Genesis guitarist Steve Hackett insists he didn't ''b***ch'' about anyone when he was reunited with the band for a new BBC documentary.

The progressive rock pioneer, who was a member of the group from 1971 to 1977, met with the original line-up, including Peter Gabriel, Phil Collins, Tony Banks and Mike Rutherford, for the feature-length documentary: 'Genesis: Together and Apart'.

The musicians also had a press photograph taken recently for the first time in years, following their induction into the Rock and Roll Hall of Fame in 2010.

Steve told BANG Showbiz: ''It was very nice ... we spoke at length for about two hours to camera. We had lunch and it was the first time we'd got everyone in one room for quite some time.

''Everyone was talkative but there was a lot of pain and pleasure in equal measure. There's a lot to celebrate and there's a lot to remonstrate.

''I think we're all very honest about each other and that was good. I was able to say nice things, I don't think I said anything nasty or b**ch.''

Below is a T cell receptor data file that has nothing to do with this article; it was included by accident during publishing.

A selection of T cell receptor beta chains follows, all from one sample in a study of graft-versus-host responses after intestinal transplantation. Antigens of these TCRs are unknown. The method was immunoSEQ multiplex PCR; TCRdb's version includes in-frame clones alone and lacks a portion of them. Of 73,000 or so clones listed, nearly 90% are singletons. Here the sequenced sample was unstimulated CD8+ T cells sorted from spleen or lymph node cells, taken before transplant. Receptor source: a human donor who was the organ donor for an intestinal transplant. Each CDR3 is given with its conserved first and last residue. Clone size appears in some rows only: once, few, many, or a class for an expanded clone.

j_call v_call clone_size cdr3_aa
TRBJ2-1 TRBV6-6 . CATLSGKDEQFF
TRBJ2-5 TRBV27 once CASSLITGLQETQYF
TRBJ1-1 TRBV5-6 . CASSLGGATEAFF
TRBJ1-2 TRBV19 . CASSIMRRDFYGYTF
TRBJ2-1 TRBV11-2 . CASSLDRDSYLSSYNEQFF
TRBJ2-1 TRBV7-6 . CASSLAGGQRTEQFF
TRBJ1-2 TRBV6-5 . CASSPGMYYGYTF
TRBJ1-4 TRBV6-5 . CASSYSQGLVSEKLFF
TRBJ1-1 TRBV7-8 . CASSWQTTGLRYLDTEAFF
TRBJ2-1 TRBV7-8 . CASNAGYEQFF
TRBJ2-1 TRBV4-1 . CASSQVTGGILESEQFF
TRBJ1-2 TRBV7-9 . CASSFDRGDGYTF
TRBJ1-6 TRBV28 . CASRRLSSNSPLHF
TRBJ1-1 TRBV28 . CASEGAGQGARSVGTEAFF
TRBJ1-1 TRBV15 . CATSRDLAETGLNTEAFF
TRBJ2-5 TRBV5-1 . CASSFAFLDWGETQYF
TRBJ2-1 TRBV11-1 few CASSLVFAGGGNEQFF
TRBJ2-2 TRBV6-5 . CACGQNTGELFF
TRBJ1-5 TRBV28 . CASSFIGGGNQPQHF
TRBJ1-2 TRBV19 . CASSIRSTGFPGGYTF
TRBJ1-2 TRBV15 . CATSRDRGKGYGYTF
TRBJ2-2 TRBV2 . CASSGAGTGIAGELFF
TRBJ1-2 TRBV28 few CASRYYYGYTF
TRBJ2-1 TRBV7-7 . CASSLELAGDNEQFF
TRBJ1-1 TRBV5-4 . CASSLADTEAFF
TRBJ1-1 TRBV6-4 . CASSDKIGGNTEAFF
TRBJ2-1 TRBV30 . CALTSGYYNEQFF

Meanwhile, Steve, 64, performed a huge concert at the Royal Albert Hall in London last year and the footage has been released on DVD, titled 'Genesis Revisited Live at the Royal Albert Hall'.

Talking about the concerts, Steve said: ''We'd done a lot touring by then and the band was very tight by then and the audience was extraordinary, it was a full house and the audience went mad. There was a fantastic atmosphere that night.

''We had a lot of lights on the night, not just lightening up the stage but the hall itself. It's like some kind of spaceship sat in the middle of London.

''It had been a dream of mine ever since I started making music professionally in 1970. When I first joined Genesis we were doing clubs and colleges, we never did the Albert Hall, even though we ended up playing larger places than that.''